South Korea's chief economic policymaker said Friday that the government would take stronger measures if home prices do not stabilize.
On Thursday, South Korea's government said it will levy tougher taxes than originally planned as it strives to rein in soaring housing prices.
Over the past year, the Moon Jae-in government has unveiled a series of measures to curb housing prices that have had little impact on the market.
Alarmed by the fastest housing price gains in a decade, Seoul said it would further raise the tax burden on owners of high-priced houses and multiple homes, and seek to raise the taxable rate of a property, which is now 80 percent of the government-set value. The rate should climb to 100 percent by 2022, compared with the originally proposed 90 percent by 2020.
In South Korea, the government usually taxes land and homes based on its annual assessment value instead of the actual market value.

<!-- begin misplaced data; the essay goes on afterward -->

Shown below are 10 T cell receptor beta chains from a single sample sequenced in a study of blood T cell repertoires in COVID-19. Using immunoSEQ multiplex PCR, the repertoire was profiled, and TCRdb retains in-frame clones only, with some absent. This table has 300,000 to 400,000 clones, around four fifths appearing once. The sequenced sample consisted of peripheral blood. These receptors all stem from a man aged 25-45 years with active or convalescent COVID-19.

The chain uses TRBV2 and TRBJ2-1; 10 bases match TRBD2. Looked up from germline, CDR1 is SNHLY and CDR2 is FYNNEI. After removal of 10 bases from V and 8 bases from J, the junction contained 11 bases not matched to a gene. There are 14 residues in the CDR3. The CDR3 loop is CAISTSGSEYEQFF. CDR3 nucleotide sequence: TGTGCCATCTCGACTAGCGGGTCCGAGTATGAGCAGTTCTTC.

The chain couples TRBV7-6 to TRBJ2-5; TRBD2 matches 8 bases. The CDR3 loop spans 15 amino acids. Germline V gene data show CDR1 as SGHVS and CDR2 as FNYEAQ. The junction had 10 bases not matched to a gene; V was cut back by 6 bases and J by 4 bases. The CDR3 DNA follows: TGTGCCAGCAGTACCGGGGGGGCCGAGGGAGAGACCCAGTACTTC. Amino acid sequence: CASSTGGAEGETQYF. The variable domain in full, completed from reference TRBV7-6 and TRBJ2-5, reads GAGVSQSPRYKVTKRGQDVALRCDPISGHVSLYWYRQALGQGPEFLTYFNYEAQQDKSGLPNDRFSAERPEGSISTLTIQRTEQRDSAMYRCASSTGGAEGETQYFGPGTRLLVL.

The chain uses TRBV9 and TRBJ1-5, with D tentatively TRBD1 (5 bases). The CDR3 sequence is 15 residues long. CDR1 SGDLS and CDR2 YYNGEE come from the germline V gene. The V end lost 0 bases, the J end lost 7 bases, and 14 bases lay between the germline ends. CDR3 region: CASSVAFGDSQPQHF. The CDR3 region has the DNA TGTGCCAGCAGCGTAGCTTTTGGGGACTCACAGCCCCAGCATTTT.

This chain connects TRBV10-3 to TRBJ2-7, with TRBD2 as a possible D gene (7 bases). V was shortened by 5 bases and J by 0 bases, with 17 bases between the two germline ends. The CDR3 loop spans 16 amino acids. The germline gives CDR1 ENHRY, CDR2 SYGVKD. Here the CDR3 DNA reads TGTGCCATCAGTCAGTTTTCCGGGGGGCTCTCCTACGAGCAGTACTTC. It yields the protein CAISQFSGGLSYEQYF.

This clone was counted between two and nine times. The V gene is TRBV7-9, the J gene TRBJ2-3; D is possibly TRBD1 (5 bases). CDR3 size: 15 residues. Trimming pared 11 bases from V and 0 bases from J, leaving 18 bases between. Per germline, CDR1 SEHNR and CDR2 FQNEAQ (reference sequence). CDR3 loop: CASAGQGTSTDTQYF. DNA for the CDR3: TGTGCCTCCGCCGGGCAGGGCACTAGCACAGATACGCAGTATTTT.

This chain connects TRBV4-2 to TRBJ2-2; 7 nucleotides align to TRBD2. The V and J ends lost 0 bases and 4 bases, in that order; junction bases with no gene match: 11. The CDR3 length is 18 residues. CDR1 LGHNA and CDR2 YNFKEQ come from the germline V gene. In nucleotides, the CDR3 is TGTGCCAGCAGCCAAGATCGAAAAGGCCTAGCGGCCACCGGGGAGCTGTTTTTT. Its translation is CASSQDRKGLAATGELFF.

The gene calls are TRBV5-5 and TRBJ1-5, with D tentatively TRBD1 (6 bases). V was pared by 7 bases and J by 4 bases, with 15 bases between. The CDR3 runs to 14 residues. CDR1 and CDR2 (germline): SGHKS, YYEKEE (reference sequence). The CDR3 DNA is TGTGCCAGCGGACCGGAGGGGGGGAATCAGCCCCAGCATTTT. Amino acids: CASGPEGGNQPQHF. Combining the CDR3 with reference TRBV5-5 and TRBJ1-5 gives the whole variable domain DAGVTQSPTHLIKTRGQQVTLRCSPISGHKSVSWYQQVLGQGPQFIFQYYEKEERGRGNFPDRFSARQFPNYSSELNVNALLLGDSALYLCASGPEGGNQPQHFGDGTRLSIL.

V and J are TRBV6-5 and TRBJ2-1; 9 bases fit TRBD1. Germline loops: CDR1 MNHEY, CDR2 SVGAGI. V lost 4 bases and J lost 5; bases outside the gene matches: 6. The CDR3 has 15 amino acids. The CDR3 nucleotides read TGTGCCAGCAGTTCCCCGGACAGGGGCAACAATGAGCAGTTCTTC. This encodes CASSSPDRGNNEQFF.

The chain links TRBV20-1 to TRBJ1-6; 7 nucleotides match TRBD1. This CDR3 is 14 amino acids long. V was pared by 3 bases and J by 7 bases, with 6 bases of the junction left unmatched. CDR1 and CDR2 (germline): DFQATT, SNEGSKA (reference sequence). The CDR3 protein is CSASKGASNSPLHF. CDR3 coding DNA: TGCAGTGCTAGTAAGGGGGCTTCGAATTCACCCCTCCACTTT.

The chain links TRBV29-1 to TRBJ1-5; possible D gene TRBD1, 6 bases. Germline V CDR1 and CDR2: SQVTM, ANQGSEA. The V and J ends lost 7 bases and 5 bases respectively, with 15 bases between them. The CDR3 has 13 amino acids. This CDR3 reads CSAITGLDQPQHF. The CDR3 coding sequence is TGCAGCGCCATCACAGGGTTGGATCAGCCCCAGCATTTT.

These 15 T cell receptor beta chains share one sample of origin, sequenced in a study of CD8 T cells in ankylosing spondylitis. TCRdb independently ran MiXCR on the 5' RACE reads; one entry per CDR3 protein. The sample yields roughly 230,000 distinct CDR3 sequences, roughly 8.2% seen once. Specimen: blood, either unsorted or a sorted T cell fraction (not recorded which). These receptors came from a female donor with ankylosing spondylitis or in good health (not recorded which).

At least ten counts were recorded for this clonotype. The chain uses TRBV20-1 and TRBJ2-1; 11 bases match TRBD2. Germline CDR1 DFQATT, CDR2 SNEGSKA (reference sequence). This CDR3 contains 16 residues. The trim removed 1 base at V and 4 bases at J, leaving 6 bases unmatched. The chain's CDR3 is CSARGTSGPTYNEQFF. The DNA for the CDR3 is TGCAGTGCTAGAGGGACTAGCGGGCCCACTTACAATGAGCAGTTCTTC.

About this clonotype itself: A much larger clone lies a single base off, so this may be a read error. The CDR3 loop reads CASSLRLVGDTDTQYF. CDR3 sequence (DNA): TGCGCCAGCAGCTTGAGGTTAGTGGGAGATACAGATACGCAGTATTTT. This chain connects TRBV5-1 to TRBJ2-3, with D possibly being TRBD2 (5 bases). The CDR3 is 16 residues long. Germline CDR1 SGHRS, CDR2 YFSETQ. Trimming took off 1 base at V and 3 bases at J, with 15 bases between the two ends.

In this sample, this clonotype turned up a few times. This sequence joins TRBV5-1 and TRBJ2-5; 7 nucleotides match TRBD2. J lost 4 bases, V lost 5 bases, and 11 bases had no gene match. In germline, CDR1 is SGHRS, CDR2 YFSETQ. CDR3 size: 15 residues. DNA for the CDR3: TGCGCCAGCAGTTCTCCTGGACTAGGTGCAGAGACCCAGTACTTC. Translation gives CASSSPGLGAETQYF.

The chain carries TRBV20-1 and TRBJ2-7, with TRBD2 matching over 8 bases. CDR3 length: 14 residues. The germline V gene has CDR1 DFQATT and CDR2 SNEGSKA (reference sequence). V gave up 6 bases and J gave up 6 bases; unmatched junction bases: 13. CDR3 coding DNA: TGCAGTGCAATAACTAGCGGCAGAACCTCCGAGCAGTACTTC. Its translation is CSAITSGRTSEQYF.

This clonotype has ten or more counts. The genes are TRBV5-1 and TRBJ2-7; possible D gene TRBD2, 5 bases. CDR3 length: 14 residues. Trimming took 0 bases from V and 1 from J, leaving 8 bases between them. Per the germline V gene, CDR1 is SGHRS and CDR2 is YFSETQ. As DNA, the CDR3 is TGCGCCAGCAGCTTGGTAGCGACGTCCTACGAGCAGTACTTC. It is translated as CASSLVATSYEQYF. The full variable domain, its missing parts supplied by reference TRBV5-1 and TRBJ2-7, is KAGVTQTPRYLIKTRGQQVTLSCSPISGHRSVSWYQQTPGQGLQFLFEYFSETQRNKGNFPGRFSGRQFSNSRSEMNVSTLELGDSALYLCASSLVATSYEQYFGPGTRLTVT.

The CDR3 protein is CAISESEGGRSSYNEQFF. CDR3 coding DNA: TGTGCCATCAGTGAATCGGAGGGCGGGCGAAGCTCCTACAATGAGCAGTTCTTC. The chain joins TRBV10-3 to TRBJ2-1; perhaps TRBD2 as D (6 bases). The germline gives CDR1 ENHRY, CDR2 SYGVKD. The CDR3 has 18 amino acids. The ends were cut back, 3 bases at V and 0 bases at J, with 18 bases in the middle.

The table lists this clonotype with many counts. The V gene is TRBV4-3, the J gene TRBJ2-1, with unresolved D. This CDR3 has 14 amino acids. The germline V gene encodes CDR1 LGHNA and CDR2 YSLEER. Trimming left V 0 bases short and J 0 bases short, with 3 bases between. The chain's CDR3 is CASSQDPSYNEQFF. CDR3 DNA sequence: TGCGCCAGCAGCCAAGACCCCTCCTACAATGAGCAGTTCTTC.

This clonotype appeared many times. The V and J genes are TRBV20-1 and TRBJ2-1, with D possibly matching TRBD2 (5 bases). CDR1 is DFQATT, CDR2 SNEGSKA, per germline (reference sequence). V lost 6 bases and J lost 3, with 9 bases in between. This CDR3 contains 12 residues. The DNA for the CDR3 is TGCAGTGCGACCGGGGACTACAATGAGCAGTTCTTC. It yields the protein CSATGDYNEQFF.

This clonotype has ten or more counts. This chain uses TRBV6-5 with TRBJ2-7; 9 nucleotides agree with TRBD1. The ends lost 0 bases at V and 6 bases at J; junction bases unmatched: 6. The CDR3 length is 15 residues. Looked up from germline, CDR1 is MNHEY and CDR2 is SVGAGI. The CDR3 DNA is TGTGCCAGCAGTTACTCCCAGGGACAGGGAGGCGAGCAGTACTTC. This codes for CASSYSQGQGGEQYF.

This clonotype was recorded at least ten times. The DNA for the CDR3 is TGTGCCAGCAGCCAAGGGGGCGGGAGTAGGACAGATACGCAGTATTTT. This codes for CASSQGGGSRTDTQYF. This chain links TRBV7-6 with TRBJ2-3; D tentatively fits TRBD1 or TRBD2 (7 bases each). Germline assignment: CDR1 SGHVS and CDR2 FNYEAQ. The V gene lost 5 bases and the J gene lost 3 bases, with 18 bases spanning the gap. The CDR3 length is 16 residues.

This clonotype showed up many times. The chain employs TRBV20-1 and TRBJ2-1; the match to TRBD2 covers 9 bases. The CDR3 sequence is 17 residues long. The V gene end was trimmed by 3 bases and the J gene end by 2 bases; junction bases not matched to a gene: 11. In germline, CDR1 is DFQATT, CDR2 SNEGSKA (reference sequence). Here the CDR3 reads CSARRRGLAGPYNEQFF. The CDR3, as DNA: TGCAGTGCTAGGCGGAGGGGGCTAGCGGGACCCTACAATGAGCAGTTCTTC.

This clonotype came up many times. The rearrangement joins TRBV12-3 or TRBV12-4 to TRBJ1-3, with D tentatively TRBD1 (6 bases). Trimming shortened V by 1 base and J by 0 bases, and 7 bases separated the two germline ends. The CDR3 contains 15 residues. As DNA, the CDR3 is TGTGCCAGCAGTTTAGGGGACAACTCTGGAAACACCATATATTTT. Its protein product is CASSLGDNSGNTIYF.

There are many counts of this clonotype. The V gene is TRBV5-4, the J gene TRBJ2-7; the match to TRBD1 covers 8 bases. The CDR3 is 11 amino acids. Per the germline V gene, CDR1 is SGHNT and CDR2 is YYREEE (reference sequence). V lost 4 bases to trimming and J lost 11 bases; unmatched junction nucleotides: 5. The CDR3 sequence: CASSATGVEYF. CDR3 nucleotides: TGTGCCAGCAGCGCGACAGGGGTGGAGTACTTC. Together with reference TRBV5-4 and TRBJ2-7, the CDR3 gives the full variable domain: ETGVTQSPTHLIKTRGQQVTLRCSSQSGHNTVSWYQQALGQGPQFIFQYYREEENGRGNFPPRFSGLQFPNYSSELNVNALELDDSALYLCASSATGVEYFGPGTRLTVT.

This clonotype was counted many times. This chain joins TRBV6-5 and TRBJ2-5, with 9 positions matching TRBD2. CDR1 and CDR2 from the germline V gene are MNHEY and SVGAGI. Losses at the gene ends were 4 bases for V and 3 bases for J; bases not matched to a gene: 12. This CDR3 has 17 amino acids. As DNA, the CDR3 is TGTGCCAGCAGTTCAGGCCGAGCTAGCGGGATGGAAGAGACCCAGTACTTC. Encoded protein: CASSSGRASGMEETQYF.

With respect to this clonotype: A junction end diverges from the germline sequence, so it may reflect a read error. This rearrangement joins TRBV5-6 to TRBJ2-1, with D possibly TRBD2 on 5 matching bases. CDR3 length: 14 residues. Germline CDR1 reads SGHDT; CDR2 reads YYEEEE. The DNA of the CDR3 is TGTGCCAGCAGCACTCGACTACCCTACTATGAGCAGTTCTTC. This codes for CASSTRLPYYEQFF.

"I think the new measures will help stabilize housing prices," Finance Minister Kim Dong-yeon said in a radio interview.
The government will take quick and firm measures, if the latest steps are not strong enough to curb rising home prices, he added.
Some critics say the measures represent a "tax bomb" to conceal the Moon government's policy failures, but the policymaker pointed out that the government just advanced the time table for the tax hike.
The comprehensive real estate tax, first introduced in 2005 under late President Roh Moo-hyun, has long been controversial here. Taxation on owners of expensive houses and owners of multiple homes during the Roh administration faced a strong backlash, which in turn led to a drop in the approval rating of the left-of-center government.
The conservative Lee Myung-bak government eased the tax scheme. But the liberal Moon Jae-in government, which shares most of the economic policies of the Roh administration, has vowed to impose heavy taxes on owners of high-priced homes and multiple homes, which it claims is the main cause of soaring home prices in Asia's fourth-largest economy.
Despite a series of measures to rein in soaring prices, apartment prices in the affluent Gangnam district and some other neighborhoods have jumped on hopes of reconstruction projects moving forward and ample liquidity circulating in the economy.
The Bank of Korea's eight rounds of rate cuts since 2012 have helped send home prices and household debt to record levels as more people take out loans to buy homes. (Yonhap)